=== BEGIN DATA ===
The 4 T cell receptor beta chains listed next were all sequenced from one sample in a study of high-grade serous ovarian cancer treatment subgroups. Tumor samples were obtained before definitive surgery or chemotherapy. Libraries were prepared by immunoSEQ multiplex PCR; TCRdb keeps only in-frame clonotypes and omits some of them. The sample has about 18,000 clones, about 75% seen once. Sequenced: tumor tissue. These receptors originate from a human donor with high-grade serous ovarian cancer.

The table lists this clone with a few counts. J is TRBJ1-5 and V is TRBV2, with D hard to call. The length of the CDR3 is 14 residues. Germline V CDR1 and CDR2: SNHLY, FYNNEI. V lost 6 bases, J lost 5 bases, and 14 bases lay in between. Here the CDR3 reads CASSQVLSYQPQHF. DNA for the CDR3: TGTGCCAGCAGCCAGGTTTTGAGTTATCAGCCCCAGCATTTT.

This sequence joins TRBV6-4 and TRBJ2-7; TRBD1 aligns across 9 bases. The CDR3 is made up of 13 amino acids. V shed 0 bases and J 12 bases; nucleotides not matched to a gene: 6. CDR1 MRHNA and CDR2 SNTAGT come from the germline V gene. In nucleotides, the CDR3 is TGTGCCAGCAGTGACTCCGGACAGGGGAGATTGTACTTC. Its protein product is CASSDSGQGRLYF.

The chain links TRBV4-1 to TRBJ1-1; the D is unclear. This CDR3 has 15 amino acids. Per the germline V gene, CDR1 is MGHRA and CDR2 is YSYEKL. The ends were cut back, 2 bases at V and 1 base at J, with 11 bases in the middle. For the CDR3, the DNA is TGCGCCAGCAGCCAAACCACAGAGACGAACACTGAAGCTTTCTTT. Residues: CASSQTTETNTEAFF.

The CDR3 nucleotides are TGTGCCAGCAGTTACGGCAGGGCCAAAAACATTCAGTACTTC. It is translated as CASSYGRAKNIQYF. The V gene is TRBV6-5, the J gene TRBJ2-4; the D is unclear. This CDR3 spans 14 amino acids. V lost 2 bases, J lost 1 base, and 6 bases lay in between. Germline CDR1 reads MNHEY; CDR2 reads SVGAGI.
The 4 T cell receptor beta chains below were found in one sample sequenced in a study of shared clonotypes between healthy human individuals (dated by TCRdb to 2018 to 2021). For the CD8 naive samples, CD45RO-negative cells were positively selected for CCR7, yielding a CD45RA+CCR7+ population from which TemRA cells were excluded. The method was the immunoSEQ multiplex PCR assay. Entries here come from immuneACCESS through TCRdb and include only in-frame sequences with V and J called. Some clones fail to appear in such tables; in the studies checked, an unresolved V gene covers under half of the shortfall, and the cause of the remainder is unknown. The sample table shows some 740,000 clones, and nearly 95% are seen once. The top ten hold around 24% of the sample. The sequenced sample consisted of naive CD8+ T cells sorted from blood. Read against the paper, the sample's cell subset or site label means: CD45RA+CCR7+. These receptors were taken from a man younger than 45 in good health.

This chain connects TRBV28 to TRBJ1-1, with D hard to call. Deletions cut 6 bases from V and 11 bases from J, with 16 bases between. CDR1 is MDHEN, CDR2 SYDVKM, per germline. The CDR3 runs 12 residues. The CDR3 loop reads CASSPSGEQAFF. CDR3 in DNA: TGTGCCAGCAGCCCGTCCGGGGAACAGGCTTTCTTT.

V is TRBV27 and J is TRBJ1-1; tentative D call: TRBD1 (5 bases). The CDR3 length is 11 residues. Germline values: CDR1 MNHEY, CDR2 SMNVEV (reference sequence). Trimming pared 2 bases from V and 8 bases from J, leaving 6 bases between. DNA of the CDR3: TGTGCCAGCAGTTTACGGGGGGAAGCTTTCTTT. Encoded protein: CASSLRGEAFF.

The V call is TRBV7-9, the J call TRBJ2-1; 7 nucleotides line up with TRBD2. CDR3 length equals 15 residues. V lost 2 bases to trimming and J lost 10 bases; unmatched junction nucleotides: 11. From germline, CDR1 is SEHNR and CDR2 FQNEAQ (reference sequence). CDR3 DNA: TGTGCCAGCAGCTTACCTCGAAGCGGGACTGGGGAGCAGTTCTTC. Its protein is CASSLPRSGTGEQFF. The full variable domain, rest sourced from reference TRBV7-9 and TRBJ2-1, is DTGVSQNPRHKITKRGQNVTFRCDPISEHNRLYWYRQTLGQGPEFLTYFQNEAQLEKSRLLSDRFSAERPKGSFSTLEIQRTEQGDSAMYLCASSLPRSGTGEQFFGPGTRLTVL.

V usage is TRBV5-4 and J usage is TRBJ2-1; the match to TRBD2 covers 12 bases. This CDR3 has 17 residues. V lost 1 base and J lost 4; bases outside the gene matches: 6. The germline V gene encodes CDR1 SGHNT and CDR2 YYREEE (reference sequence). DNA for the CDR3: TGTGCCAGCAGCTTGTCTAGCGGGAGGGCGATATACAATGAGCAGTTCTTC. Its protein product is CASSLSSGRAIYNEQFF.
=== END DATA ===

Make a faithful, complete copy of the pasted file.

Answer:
The 4 T cell receptor beta chains listed next were all sequenced from one sample in a study of high-grade serous ovarian cancer treatment subgroups. Tumor samples were obtained before definitive surgery or chemotherapy. Libraries were prepared by immunoSEQ multiplex PCR; TCRdb keeps only in-frame clonotypes and omits some of them. The sample has about 18,000 clones, about 75% seen once. Sequenced: tumor tissue. These receptors originate from a human donor with high-grade serous ovarian cancer.

The table lists this clone with a few counts. J is TRBJ1-5 and V is TRBV2, with D hard to call. The length of the CDR3 is 14 residues. Germline V CDR1 and CDR2: SNHLY, FYNNEI. V lost 6 bases, J lost 5 bases, and 14 bases lay in between. Here the CDR3 reads CASSQVLSYQPQHF. DNA for the CDR3: TGTGCCAGCAGCCAGGTTTTGAGTTATCAGCCCCAGCATTTT.

This sequence joins TRBV6-4 and TRBJ2-7; TRBD1 aligns across 9 bases. The CDR3 is made up of 13 amino acids. V shed 0 bases and J 12 bases; nucleotides not matched to a gene: 6. CDR1 MRHNA and CDR2 SNTAGT come from the germline V gene. In nucleotides, the CDR3 is TGTGCCAGCAGTGACTCCGGACAGGGGAGATTGTACTTC. Its protein product is CASSDSGQGRLYF.

The chain links TRBV4-1 to TRBJ1-1; the D is unclear. This CDR3 has 15 amino acids. Per the germline V gene, CDR1 is MGHRA and CDR2 is YSYEKL. The ends were cut back, 2 bases at V and 1 base at J, with 11 bases in the middle. For the CDR3, the DNA is TGCGCCAGCAGCCAAACCACAGAGACGAACACTGAAGCTTTCTTT. Residues: CASSQTTETNTEAFF.

The CDR3 nucleotides are TGTGCCAGCAGTTACGGCAGGGCCAAAAACATTCAGTACTTC. It is translated as CASSYGRAKNIQYF. The V gene is TRBV6-5, the J gene TRBJ2-4; the D is unclear. This CDR3 spans 14 amino acids. V lost 2 bases, J lost 1 base, and 6 bases lay in between. Germline CDR1 reads MNHEY; CDR2 reads SVGAGI.
The 4 T cell receptor beta chains below were found in one sample sequenced in a study of shared clonotypes between healthy human individuals (dated by TCRdb to 2018 to 2021). For the CD8 naive samples, CD45RO-negative cells were positively selected for CCR7, yielding a CD45RA+CCR7+ population from which TemRA cells were excluded. The method was the immunoSEQ multiplex PCR assay. Entries here come from immuneACCESS through TCRdb and include only in-frame sequences with V and J called. Some clones fail to appear in such tables; in the studies checked, an unresolved V gene covers under half of the shortfall, and the cause of the remainder is unknown. The sample table shows some 740,000 clones, and nearly 95% are seen once. The top ten hold around 24% of the sample. The sequenced sample consisted of naive CD8+ T cells sorted from blood. Read against the paper, the sample's cell subset or site label means: CD45RA+CCR7+. These receptors were taken from a man younger than 45 in good health.

This chain connects TRBV28 to TRBJ1-1, with D hard to call. Deletions cut 6 bases from V and 11 bases from J, with 16 bases between. CDR1 is MDHEN, CDR2 SYDVKM, per germline. The CDR3 runs 12 residues. The CDR3 loop reads CASSPSGEQAFF. CDR3 in DNA: TGTGCCAGCAGCCCGTCCGGGGAACAGGCTTTCTTT.

V is TRBV27 and J is TRBJ1-1; tentative D call: TRBD1 (5 bases). The CDR3 length is 11 residues. Germline values: CDR1 MNHEY, CDR2 SMNVEV (reference sequence). Trimming pared 2 bases from V and 8 bases from J, leaving 6 bases between. DNA of the CDR3: TGTGCCAGCAGTTTACGGGGGGAAGCTTTCTTT. Encoded protein: CASSLRGEAFF.

The V call is TRBV7-9, the J call TRBJ2-1; 7 nucleotides line up with TRBD2. CDR3 length equals 15 residues. V lost 2 bases to trimming and J lost 10 bases; unmatched junction nucleotides: 11. From germline, CDR1 is SEHNR and CDR2 FQNEAQ (reference sequence). CDR3 DNA: TGTGCCAGCAGCTTACCTCGAAGCGGGACTGGGGAGCAGTTCTTC. Its protein is CASSLPRSGTGEQFF. The full variable domain, rest sourced from reference TRBV7-9 and TRBJ2-1, is DTGVSQNPRHKITKRGQNVTFRCDPISEHNRLYWYRQTLGQGPEFLTYFQNEAQLEKSRLLSDRFSAERPKGSFSTLEIQRTEQGDSAMYLCASSLPRSGTGEQFFGPGTRLTVL.

V usage is TRBV5-4 and J usage is TRBJ2-1; the match to TRBD2 covers 12 bases. This CDR3 has 17 residues. V lost 1 base and J lost 4; bases outside the gene matches: 6. The germline V gene encodes CDR1 SGHNT and CDR2 YYREEE (reference sequence). DNA for the CDR3: TGTGCCAGCAGCTTGTCTAGCGGGAGGGCGATATACAATGAGCAGTTCTTC. Its protein product is CASSLSSGRAIYNEQFF.